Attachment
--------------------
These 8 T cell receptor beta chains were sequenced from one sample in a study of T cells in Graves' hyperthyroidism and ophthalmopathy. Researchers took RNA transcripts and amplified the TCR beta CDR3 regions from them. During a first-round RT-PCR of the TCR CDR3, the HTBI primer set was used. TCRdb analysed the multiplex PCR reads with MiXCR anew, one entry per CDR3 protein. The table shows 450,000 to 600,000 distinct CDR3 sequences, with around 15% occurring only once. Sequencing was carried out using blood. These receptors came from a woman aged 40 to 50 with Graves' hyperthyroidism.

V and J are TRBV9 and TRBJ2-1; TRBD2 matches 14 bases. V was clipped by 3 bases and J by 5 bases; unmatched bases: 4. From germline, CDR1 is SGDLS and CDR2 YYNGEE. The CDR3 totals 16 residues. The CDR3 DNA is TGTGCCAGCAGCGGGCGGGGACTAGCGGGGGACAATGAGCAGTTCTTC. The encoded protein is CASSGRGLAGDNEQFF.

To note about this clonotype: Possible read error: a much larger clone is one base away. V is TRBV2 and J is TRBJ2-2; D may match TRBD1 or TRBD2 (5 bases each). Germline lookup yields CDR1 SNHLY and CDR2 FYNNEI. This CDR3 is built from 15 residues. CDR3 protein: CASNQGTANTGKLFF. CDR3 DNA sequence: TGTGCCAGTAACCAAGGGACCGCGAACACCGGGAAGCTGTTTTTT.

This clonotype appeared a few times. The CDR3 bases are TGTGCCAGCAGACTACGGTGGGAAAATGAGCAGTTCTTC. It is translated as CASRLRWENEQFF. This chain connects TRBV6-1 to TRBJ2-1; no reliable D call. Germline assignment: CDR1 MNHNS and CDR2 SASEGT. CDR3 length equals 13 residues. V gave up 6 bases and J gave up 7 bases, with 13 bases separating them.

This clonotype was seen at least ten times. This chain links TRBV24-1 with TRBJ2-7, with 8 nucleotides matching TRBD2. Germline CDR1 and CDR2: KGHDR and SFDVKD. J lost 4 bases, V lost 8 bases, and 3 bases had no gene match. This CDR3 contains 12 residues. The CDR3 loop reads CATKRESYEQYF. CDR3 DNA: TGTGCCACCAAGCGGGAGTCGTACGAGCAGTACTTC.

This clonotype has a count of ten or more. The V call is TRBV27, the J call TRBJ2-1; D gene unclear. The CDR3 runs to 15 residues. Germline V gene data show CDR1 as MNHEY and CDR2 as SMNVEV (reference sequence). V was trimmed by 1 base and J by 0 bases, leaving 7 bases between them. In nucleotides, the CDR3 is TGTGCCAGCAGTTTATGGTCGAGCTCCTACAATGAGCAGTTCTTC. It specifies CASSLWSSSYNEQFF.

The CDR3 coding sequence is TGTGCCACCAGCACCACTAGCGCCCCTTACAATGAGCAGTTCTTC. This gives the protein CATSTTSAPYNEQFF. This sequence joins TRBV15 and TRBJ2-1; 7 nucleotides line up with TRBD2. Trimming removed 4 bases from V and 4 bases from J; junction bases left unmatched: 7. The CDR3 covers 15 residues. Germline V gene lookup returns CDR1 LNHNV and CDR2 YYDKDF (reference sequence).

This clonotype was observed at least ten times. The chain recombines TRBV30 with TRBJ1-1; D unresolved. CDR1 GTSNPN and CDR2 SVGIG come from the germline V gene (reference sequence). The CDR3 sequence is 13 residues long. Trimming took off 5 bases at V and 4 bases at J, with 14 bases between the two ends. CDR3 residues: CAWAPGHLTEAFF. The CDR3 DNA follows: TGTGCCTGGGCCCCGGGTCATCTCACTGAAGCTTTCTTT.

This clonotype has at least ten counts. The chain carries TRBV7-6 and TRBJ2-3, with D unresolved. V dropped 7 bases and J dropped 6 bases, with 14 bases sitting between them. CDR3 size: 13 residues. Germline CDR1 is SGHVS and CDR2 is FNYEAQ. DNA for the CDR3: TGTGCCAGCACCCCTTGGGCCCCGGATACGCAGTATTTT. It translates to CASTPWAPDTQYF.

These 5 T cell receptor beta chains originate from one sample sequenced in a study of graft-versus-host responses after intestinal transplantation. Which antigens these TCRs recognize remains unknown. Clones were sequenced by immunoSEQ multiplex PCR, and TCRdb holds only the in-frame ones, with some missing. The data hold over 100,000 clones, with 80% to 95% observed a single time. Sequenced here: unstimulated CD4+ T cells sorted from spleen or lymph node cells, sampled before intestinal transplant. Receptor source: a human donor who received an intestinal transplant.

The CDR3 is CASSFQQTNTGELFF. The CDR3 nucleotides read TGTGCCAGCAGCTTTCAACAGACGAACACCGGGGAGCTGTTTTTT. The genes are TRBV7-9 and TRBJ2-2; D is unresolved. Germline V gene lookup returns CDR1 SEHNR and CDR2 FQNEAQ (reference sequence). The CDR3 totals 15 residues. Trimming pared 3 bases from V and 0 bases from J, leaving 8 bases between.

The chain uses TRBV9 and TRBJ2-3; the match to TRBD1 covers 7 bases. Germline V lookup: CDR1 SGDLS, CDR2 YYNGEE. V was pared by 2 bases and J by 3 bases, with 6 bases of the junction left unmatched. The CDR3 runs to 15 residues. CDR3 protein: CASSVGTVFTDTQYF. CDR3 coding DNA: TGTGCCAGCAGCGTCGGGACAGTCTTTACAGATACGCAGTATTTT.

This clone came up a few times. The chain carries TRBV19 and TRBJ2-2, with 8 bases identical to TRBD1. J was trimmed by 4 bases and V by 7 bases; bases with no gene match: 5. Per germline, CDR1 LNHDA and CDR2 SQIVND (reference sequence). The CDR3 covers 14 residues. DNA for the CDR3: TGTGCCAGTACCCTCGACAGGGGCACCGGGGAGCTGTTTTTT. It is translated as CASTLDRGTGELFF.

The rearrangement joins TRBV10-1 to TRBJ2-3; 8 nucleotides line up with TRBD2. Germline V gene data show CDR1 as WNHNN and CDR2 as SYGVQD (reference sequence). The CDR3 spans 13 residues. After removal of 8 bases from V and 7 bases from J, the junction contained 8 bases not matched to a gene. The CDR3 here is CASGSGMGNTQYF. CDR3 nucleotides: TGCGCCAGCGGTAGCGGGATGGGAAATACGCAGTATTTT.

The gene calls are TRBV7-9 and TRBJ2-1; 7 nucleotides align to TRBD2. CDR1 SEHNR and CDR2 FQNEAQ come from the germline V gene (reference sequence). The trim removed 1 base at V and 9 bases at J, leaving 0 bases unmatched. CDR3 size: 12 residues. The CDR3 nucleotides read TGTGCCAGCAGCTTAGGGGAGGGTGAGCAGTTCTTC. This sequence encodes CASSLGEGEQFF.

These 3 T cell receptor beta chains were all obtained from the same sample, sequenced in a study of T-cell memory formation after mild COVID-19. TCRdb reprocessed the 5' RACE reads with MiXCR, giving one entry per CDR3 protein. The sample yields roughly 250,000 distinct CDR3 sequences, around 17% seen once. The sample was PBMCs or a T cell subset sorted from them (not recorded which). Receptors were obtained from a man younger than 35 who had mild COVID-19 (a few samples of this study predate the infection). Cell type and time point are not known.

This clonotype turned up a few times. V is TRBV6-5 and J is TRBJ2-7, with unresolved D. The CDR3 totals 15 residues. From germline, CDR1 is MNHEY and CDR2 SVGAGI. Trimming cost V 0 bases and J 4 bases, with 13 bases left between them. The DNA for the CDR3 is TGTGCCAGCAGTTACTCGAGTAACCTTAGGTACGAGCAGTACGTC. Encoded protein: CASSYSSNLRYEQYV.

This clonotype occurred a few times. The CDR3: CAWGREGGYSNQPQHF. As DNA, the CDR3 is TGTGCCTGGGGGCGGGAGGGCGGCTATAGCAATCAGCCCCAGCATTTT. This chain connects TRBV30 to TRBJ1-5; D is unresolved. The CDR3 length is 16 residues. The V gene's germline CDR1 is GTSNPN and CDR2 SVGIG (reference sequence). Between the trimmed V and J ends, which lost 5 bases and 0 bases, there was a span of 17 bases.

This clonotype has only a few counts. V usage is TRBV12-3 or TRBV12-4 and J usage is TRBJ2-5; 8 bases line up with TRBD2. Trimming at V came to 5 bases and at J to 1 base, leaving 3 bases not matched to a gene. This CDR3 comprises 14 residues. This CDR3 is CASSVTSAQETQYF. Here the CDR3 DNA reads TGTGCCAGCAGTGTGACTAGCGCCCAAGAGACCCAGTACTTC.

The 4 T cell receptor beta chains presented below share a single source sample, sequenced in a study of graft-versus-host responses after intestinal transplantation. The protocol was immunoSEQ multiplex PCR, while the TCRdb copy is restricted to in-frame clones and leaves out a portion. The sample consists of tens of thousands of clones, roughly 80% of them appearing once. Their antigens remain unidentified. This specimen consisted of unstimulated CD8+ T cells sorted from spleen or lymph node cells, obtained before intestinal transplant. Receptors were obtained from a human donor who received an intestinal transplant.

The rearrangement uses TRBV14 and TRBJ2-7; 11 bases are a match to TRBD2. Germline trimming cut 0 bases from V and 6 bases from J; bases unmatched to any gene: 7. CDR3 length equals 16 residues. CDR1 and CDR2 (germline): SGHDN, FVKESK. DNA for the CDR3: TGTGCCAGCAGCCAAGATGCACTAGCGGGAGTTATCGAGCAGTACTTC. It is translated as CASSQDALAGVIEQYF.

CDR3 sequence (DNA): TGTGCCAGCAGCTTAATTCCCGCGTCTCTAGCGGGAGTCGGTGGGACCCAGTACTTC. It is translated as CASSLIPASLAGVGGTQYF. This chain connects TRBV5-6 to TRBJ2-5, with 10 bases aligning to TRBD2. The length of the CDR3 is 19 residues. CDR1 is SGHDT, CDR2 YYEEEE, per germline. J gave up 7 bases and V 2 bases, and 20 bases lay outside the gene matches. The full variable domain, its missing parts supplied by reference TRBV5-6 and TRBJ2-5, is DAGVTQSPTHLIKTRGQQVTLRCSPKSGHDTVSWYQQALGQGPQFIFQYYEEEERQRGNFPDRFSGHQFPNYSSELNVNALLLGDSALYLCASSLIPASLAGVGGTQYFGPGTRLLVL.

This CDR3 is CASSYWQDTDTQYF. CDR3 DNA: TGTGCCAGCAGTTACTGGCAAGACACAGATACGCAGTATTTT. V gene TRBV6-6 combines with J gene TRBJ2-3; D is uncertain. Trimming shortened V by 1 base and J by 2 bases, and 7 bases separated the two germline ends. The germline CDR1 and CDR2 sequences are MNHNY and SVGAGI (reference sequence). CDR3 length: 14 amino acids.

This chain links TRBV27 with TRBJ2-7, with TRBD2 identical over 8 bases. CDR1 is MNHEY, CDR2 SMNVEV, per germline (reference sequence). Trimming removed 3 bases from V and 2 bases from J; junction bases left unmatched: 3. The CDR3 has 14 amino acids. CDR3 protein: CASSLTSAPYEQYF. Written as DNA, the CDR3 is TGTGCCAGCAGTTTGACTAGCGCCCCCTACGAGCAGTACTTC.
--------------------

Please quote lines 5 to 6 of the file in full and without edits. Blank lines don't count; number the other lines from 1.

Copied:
This clonotype was seen at least ten times. This chain links TRBV24-1 with TRBJ2-7, with 8 nucleotides matching TRBD2. Germline CDR1 and CDR2: KGHDR and SFDVKD. J lost 4 bases, V lost 8 bases, and 3 bases had no gene match. This CDR3 contains 12 residues. The CDR3 loop reads CATKRESYEQYF. CDR3 DNA: TGTGCCACCAAGCGGGAGTCGTACGAGCAGTACTTC.

This clonotype has a count of ten or more. The V call is TRBV27, the J call TRBJ2-1; D gene unclear. The CDR3 runs to 15 residues. Germline V gene data show CDR1 as MNHEY and CDR2 as SMNVEV (reference sequence). V was trimmed by 1 base and J by 0 bases, leaving 7 bases between them. In nucleotides, the CDR3 is TGTGCCAGCAGTTTATGGTCGAGCTCCTACAATGAGCAGTTCTTC. It specifies CASSLWSSSYNEQFF.